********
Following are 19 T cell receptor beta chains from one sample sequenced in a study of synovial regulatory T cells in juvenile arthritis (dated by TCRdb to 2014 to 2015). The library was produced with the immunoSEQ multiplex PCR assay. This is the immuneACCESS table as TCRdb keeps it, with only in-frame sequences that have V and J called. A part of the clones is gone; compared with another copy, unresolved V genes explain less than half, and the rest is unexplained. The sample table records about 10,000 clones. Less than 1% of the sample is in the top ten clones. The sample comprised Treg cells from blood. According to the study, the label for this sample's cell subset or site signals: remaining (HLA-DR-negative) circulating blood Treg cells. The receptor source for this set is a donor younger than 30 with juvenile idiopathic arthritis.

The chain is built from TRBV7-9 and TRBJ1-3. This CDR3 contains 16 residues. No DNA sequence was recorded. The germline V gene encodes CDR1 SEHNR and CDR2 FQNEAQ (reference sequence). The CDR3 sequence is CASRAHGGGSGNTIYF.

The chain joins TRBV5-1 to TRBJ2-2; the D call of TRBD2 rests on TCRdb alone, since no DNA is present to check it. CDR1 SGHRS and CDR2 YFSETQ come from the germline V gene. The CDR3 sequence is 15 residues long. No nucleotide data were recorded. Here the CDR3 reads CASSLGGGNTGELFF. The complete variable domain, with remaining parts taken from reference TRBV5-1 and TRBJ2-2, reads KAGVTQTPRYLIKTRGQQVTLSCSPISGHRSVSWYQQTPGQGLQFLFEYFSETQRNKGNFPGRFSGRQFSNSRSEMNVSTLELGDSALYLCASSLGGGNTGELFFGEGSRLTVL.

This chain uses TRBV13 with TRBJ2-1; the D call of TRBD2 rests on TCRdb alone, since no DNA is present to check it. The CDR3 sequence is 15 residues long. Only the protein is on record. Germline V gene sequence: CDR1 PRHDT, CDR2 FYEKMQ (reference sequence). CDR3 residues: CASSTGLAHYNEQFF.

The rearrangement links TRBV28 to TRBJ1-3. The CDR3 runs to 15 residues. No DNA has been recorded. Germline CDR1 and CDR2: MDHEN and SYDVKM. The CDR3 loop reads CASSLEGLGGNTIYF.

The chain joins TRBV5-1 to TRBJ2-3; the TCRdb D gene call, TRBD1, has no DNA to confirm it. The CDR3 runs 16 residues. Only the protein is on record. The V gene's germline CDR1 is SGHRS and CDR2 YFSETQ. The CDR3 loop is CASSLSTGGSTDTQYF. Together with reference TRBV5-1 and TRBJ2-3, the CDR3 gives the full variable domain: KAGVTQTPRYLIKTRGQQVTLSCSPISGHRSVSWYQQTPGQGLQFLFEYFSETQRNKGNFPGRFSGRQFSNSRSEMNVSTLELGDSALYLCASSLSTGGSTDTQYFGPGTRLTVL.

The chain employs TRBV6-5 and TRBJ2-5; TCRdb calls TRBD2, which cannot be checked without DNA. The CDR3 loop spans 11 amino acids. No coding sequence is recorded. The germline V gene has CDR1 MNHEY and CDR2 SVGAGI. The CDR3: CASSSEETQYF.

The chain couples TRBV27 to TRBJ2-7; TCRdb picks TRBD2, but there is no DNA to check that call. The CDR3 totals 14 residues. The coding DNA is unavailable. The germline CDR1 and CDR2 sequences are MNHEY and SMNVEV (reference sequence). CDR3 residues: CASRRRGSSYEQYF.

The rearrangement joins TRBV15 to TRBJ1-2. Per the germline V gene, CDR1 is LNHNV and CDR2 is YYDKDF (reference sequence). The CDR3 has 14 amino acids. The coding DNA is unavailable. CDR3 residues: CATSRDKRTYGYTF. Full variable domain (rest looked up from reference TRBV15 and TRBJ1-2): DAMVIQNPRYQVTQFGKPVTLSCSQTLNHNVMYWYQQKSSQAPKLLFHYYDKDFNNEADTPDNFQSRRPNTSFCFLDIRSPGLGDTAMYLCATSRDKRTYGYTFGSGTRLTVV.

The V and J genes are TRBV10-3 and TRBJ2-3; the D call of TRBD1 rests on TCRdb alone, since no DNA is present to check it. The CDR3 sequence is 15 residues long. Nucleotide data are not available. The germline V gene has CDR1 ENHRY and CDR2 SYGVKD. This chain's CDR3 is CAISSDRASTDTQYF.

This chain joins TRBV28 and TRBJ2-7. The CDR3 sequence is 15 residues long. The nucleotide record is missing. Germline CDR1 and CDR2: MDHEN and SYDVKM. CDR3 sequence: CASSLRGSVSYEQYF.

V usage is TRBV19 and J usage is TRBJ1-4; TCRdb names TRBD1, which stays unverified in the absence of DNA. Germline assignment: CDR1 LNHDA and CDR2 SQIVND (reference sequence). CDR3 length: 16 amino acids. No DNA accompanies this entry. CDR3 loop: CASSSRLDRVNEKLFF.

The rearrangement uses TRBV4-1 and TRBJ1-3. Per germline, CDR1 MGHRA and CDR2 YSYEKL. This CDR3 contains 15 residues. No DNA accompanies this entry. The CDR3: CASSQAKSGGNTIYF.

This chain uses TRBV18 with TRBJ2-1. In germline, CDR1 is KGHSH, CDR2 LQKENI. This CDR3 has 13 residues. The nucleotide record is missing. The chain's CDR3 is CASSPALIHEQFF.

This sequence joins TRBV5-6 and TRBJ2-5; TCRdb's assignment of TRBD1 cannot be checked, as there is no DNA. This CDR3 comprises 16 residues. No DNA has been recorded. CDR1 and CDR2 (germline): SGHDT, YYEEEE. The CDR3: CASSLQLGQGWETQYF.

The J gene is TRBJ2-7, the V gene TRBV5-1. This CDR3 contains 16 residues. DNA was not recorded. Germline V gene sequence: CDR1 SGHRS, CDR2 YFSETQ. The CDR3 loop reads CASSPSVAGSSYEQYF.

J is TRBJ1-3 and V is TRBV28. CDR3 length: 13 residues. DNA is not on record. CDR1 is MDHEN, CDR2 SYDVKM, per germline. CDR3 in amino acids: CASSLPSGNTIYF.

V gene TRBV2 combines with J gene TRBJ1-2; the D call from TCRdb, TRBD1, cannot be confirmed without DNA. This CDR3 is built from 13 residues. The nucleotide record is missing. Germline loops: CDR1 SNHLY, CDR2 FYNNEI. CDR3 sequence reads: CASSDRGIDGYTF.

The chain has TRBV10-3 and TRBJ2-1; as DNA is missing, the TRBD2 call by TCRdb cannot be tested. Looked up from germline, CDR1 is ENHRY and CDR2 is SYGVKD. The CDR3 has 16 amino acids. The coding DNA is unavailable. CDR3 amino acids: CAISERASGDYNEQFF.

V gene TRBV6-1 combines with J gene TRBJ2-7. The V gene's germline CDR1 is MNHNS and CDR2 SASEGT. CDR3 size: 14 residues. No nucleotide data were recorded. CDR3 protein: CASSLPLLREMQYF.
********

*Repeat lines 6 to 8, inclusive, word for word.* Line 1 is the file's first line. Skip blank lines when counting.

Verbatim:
The chain joins TRBV5-1 to TRBJ2-3; the TCRdb D gene call, TRBD1, has no DNA to confirm it. The CDR3 runs 16 residues. Only the protein is on record. The V gene's germline CDR1 is SGHRS and CDR2 YFSETQ. The CDR3 loop is CASSLSTGGSTDTQYF. Together with reference TRBV5-1 and TRBJ2-3, the CDR3 gives the full variable domain: KAGVTQTPRYLIKTRGQQVTLSCSPISGHRSVSWYQQTPGQGLQFLFEYFSETQRNKGNFPGRFSGRQFSNSRSEMNVSTLELGDSALYLCASSLSTGGSTDTQYFGPGTRLTVL.

The chain employs TRBV6-5 and TRBJ2-5; TCRdb calls TRBD2, which cannot be checked without DNA. The CDR3 loop spans 11 amino acids. No coding sequence is recorded. The germline V gene has CDR1 MNHEY and CDR2 SVGAGI. The CDR3: CASSSEETQYF.

The chain couples TRBV27 to TRBJ2-7; TCRdb picks TRBD2, but there is no DNA to check that call. The CDR3 totals 14 residues. The coding DNA is unavailable. The germline CDR1 and CDR2 sequences are MNHEY and SMNVEV (reference sequence). CDR3 residues: CASRRRGSSYEQYF.